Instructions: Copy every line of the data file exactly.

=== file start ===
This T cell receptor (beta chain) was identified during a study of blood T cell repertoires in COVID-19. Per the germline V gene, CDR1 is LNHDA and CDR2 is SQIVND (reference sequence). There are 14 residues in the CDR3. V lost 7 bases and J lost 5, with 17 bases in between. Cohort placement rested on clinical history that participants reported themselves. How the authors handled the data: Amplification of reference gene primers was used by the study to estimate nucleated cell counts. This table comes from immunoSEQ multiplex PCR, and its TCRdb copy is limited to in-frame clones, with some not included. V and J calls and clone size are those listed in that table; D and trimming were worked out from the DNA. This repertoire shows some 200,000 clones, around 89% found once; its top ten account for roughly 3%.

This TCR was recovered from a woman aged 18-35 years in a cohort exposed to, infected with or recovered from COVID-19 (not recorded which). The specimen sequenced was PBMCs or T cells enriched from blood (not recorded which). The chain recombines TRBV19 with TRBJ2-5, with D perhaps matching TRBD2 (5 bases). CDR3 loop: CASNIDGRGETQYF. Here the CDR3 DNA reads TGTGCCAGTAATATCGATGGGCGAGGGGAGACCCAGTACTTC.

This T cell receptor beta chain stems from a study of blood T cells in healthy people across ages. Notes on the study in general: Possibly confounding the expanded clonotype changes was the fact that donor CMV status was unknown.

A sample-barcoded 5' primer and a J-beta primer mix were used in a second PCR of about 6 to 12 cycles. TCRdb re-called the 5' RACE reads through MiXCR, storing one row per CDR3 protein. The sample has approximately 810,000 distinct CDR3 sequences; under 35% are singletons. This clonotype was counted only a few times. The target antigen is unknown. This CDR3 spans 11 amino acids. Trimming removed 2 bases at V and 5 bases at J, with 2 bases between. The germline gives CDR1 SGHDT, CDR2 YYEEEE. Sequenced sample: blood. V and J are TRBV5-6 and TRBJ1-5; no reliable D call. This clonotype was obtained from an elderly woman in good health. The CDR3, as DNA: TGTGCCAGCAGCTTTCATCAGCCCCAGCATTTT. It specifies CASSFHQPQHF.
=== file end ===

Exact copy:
This T cell receptor (beta chain) was identified during a study of blood T cell repertoires in COVID-19. Per the germline V gene, CDR1 is LNHDA and CDR2 is SQIVND (reference sequence). There are 14 residues in the CDR3. V lost 7 bases and J lost 5, with 17 bases in between. Cohort placement rested on clinical history that participants reported themselves. How the authors handled the data: Amplification of reference gene primers was used by the study to estimate nucleated cell counts. This table comes from immunoSEQ multiplex PCR, and its TCRdb copy is limited to in-frame clones, with some not included. V and J calls and clone size are those listed in that table; D and trimming were worked out from the DNA. This repertoire shows some 200,000 clones, around 89% found once; its top ten account for roughly 3%.

This TCR was recovered from a woman aged 18-35 years in a cohort exposed to, infected with or recovered from COVID-19 (not recorded which). The specimen sequenced was PBMCs or T cells enriched from blood (not recorded which). The chain recombines TRBV19 with TRBJ2-5, with D perhaps matching TRBD2 (5 bases). CDR3 loop: CASNIDGRGETQYF. Here the CDR3 DNA reads TGTGCCAGTAATATCGATGGGCGAGGGGAGACCCAGTACTTC.

This T cell receptor beta chain stems from a study of blood T cells in healthy people across ages. Notes on the study in general: Possibly confounding the expanded clonotype changes was the fact that donor CMV status was unknown.

A sample-barcoded 5' primer and a J-beta primer mix were used in a second PCR of about 6 to 12 cycles. TCRdb re-called the 5' RACE reads through MiXCR, storing one row per CDR3 protein. The sample has approximately 810,000 distinct CDR3 sequences; under 35% are singletons. This clonotype was counted only a few times. The target antigen is unknown. This CDR3 spans 11 amino acids. Trimming removed 2 bases at V and 5 bases at J, with 2 bases between. The germline gives CDR1 SGHDT, CDR2 YYEEEE. Sequenced sample: blood. V and J are TRBV5-6 and TRBJ1-5; no reliable D call. This clonotype was obtained from an elderly woman in good health. The CDR3, as DNA: TGTGCCAGCAGCTTTCATCAGCCCCAGCATTTT. It specifies CASSFHQPQHF.